One way to minimize the security risk to a corporate network is to set up an isolated subnet for your test system as shown in Figure 1. In this configuration, only the system controller connects to the corporate network.
Most of today’s LXI test systems use this type of network configuration. It not only makes the corporate network more secure, but also puts less load on the network.
Another responsibility of your IT department is network resource allocation. Many people think that setting up a network is simply a job of connecting the LAN ports on their computers to a hub or switch and turning everything on. If your network consists of a few PCs and a workgroup server, this is perfectly acceptable. Larger networks, however, may include hundreds of computers, and simply connecting them altogether with no regard to network topology could create severe problems.
Different types of network connections have different capacities or bandwidths, and an IT manager must have an idea of how information will flow through a network so that he or she can design the network topology. With this knowledge, the IT manager will use higher bandwidth connections such as fiber-optic cable for where they are needed while slower connections will be used for devices such as printers.
Additionally, an IT manager can deploy routers and switches to segregate network traffic to prevent information from one part of a network from being sent to all others. Using routers and switches in this way not only improves network speed, but also network security by preventing access to a part of the network when that access is not required. In most cases, your test instruments will be put on a switch to isolate the test traffic from the rest of the corporate network traffic (Figure 2).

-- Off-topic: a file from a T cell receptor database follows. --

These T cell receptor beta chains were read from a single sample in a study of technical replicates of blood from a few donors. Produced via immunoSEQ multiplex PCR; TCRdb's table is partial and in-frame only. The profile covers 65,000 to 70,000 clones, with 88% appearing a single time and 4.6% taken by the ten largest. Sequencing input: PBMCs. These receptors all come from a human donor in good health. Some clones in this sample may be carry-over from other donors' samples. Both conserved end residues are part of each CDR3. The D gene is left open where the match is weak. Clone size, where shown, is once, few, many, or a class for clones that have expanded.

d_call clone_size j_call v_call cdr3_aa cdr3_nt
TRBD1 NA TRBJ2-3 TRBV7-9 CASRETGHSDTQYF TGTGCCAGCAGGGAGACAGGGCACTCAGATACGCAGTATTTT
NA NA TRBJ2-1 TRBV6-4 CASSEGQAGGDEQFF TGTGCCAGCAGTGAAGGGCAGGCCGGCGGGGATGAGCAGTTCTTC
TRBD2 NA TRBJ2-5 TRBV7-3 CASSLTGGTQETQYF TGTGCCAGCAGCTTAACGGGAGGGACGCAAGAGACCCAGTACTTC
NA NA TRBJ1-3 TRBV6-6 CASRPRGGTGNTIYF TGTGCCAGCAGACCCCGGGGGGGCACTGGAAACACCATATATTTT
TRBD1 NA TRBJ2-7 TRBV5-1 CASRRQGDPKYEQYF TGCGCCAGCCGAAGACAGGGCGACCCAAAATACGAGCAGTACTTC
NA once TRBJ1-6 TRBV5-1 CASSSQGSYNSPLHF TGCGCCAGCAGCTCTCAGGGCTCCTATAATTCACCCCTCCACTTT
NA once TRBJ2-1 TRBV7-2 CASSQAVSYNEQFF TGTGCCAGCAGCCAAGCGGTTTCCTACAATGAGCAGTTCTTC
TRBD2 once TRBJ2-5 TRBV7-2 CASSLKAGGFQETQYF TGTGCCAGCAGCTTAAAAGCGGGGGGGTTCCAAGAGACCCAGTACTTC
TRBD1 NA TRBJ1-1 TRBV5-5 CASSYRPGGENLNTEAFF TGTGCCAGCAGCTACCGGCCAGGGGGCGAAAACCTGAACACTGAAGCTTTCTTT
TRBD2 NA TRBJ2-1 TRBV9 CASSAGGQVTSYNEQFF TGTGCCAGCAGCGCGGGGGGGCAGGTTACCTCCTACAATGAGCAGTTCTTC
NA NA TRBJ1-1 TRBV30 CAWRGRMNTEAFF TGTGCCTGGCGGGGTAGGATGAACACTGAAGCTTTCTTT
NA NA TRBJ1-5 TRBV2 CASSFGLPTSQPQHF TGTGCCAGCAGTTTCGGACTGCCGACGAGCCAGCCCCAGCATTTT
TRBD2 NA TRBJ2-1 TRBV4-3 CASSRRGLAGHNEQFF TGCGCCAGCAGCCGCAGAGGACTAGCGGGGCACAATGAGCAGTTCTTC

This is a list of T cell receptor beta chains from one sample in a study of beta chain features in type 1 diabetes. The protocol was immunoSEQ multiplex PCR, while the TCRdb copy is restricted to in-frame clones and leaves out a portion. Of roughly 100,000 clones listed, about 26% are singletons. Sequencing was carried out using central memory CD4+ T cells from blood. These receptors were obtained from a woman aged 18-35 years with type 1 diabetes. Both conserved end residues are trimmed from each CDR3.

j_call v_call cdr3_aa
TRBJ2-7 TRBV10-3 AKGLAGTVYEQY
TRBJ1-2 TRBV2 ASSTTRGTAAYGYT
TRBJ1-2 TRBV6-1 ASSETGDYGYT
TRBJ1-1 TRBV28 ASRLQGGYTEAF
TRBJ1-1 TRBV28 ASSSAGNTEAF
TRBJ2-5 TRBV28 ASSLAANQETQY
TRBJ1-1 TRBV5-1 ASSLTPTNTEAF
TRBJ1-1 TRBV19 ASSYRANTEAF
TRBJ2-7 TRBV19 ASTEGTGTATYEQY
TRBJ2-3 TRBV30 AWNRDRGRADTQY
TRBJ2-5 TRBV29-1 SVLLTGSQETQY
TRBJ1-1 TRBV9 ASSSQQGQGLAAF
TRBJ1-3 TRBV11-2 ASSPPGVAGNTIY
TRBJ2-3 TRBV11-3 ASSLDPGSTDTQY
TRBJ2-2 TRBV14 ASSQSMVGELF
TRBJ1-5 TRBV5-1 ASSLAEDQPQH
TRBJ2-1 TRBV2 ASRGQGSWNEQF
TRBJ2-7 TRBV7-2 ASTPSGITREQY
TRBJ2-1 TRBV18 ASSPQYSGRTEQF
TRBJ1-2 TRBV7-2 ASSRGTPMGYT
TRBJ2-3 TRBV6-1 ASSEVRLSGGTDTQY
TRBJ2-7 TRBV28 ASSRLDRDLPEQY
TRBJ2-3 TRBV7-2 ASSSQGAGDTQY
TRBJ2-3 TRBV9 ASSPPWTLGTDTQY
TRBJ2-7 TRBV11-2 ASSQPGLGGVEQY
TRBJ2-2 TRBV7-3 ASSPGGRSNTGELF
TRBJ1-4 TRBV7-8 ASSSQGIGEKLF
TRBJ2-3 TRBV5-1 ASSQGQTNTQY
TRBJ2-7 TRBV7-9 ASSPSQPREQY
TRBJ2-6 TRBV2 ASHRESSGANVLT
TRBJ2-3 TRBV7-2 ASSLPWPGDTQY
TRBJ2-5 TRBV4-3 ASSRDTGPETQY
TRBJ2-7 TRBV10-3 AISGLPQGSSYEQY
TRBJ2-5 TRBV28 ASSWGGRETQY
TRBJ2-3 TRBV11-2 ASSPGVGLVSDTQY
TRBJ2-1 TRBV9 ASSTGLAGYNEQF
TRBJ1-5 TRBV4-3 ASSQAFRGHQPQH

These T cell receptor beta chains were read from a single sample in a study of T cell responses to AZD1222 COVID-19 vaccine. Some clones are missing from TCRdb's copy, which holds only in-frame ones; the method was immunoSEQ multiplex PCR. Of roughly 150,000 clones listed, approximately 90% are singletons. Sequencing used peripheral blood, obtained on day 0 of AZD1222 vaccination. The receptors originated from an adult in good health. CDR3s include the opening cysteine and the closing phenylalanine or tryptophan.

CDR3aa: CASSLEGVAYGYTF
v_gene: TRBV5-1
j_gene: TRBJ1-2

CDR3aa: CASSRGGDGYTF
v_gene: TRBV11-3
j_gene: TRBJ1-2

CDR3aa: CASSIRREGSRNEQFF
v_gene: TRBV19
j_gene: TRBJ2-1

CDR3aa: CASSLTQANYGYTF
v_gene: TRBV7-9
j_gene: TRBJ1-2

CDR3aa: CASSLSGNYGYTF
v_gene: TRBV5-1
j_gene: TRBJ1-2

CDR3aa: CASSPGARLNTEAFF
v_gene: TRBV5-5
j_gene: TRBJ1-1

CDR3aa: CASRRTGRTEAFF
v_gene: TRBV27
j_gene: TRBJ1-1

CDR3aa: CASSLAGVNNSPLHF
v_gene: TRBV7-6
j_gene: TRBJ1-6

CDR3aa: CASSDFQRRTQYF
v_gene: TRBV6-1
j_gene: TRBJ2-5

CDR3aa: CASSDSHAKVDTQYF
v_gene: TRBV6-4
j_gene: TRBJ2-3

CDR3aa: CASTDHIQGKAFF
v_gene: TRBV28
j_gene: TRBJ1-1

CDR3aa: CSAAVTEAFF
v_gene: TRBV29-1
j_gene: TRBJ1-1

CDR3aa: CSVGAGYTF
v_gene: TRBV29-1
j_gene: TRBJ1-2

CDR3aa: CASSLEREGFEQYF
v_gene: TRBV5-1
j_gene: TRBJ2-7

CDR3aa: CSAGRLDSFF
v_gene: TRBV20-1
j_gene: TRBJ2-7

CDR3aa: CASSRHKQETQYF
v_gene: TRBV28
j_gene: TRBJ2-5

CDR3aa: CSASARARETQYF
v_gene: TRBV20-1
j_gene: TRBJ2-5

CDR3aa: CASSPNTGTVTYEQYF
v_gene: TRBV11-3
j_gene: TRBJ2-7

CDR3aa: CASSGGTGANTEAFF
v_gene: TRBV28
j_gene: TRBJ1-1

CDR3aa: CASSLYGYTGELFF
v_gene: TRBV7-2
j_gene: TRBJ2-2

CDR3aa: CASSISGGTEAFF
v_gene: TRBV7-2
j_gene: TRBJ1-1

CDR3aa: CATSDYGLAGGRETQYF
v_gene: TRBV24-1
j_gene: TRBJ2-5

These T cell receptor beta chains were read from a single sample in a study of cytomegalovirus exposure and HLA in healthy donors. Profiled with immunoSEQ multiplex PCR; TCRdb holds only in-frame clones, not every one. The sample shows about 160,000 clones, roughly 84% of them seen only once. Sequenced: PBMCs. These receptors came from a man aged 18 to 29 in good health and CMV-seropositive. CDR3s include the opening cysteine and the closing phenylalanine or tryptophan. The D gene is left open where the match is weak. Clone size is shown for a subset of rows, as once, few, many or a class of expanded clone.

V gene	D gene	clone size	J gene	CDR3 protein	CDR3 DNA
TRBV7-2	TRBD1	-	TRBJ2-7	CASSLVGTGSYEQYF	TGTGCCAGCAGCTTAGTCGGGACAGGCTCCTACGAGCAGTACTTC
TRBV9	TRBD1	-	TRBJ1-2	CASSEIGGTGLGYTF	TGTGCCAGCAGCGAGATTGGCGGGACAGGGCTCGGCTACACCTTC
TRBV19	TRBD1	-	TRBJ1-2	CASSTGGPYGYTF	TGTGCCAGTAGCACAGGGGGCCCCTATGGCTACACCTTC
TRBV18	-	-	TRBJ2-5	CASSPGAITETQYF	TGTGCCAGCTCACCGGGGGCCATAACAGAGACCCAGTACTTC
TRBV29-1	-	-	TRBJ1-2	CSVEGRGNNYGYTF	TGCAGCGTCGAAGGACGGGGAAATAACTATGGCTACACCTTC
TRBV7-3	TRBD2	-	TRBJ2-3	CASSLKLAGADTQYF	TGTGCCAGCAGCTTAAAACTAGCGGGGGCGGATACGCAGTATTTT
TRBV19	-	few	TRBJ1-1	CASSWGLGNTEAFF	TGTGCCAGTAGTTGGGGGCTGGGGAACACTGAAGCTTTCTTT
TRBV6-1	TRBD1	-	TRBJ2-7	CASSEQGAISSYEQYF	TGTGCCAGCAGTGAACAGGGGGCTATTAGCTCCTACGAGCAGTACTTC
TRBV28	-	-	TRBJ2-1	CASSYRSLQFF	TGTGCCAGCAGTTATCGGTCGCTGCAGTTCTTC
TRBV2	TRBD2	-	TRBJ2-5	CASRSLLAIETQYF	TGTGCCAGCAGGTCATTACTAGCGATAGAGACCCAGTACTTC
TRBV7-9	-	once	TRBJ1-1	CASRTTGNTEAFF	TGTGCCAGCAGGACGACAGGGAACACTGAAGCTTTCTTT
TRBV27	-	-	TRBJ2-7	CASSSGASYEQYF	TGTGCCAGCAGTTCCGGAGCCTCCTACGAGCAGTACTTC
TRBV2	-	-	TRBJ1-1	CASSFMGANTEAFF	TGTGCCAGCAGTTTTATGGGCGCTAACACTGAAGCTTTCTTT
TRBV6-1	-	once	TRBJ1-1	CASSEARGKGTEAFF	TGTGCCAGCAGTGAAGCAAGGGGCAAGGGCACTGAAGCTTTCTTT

Figure 2. Test System Run as a Subnet to Lessen Threat to Network
For example, an IT manager may configure a router to prevent email from being sent via any other means than the corporate email server. By restricting network traffic to those services which are authorized, more bandwidth is made available to the applications the IT manager actually does want to run, and access is disabled to those which could cause harm.
So, how does LXI affect network design and operation? When you connect LXI test instruments to your company’s network—especially when connecting your device to the corporate network and not just a plant network—you will need to inform your IT manager of the type and volume of data you expect to transfer. Doing so will help ensure that capacity is available and that you will be able to access this data from the appropriate parts of the corporate network.
For example, your quality control department may have to access data from production test stations and then archive the data. The test data obviously is being generated on the manufacturing floor, but analysis and archiving may be taking place on computers connected to the corporate network.